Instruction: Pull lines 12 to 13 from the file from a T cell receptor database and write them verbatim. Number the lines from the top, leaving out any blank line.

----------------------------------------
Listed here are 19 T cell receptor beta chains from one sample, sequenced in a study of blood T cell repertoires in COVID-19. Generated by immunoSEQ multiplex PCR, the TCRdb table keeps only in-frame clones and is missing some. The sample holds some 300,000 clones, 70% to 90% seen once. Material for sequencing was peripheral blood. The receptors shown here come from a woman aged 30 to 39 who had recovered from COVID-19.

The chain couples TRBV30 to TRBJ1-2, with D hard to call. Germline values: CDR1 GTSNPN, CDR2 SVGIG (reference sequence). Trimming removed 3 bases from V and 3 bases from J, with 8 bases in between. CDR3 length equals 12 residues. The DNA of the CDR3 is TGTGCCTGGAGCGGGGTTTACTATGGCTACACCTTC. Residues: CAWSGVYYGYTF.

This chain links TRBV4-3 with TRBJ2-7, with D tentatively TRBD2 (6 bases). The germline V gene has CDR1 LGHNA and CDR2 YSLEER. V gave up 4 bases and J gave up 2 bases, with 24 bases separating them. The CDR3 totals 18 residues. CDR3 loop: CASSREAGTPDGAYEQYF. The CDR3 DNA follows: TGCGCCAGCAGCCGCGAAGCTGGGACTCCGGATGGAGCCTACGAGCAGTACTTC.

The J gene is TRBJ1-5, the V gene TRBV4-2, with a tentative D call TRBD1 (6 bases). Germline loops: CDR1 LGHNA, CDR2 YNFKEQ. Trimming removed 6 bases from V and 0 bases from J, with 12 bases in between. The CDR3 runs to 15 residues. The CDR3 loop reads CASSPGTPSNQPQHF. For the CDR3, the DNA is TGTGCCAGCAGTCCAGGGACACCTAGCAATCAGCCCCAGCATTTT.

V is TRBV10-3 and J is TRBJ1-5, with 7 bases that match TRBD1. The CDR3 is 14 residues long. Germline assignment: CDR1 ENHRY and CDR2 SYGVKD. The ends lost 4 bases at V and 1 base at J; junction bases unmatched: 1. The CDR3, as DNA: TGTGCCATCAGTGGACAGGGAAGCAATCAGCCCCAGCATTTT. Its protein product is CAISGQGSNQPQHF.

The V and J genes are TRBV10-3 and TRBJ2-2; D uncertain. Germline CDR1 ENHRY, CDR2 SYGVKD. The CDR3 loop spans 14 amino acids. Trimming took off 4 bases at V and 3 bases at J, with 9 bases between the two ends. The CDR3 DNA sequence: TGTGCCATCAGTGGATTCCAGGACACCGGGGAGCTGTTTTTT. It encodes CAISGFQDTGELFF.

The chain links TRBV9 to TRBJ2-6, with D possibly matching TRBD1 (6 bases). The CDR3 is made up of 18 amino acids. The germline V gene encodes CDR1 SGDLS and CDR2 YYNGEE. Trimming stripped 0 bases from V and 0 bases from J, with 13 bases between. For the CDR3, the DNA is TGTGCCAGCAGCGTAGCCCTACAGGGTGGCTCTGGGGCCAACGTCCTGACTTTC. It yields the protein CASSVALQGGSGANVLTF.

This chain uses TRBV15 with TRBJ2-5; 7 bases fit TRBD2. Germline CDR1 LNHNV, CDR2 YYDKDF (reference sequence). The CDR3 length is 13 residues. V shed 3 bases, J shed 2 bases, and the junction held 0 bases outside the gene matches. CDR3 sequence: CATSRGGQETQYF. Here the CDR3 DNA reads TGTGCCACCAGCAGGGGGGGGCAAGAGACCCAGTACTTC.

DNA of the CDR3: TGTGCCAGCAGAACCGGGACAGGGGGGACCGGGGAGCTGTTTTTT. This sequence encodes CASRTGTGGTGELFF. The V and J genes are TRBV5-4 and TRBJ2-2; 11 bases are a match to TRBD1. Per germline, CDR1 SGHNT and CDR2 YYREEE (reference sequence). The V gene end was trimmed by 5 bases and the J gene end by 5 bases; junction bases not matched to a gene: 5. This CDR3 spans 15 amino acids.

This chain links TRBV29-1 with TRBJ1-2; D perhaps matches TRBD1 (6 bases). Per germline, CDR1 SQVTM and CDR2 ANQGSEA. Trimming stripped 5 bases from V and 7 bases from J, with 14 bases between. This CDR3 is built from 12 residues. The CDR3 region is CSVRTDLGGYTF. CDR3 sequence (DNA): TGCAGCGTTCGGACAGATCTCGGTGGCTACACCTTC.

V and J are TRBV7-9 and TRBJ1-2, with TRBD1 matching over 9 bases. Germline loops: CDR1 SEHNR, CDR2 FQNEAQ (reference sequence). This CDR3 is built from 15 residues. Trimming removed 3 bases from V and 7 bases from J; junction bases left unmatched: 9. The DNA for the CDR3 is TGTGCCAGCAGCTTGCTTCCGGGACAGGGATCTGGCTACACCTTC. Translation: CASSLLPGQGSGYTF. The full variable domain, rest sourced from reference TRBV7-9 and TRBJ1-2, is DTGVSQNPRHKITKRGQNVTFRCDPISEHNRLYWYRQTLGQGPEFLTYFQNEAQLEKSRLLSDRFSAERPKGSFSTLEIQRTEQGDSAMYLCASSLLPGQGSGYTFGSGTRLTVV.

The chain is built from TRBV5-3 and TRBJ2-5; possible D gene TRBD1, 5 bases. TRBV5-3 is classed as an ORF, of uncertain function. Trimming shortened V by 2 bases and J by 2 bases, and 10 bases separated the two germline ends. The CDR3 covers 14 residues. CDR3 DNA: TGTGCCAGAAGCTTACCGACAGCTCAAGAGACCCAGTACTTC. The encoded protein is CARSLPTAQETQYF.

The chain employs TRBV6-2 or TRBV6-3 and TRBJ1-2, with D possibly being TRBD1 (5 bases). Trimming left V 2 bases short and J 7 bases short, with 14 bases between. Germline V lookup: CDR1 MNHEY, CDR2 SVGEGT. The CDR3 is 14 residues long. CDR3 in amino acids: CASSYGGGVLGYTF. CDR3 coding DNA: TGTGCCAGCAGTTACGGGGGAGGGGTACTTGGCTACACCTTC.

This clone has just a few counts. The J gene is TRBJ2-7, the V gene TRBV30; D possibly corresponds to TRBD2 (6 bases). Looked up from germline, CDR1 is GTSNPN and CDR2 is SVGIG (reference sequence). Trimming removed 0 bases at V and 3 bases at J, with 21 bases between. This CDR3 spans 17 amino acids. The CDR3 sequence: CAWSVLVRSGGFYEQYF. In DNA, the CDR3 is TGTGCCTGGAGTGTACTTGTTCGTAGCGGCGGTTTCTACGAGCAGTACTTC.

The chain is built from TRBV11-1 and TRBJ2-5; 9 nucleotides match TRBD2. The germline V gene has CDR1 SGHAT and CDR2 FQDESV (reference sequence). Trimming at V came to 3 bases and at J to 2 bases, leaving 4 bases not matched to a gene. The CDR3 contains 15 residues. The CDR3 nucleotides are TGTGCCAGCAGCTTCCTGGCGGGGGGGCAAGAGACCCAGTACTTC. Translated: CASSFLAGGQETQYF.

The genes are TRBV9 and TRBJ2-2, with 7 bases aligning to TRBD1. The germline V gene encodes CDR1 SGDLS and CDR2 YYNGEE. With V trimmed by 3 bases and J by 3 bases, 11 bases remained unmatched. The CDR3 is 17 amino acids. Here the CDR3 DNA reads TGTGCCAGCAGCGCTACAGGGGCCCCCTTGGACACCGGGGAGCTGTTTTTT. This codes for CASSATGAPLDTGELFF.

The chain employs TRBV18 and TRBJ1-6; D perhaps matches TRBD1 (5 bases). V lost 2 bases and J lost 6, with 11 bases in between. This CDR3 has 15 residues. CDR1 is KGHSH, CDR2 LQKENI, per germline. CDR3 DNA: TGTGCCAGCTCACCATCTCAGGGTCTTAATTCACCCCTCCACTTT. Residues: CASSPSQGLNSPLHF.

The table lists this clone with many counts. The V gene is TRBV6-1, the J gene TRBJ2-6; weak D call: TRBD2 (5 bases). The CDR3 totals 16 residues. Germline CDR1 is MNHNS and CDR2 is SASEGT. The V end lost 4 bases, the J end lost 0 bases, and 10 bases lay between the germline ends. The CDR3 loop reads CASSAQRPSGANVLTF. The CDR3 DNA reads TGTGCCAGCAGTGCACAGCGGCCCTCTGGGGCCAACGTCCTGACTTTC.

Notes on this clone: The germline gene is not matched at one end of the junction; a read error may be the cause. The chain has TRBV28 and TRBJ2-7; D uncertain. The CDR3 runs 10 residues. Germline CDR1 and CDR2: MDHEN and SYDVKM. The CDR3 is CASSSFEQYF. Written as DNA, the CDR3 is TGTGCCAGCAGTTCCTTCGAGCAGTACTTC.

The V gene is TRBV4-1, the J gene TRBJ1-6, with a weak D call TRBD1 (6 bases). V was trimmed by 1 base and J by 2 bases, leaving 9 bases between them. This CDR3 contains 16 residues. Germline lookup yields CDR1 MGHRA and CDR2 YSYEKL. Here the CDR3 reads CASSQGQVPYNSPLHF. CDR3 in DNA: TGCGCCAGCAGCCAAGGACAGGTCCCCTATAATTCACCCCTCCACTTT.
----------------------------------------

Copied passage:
The chain is built from TRBV5-3 and TRBJ2-5; possible D gene TRBD1, 5 bases. TRBV5-3 is classed as an ORF, of uncertain function. Trimming shortened V by 2 bases and J by 2 bases, and 10 bases separated the two germline ends. The CDR3 covers 14 residues. CDR3 DNA: TGTGCCAGAAGCTTACCGACAGCTCAAGAGACCCAGTACTTC. The encoded protein is CARSLPTAQETQYF.

The chain employs TRBV6-2 or TRBV6-3 and TRBJ1-2, with D possibly being TRBD1 (5 bases). Trimming left V 2 bases short and J 7 bases short, with 14 bases between. Germline V lookup: CDR1 MNHEY, CDR2 SVGEGT. The CDR3 is 14 residues long. CDR3 in amino acids: CASSYGGGVLGYTF. CDR3 coding DNA: TGTGCCAGCAGTTACGGGGGAGGGGTACTTGGCTACACCTTC.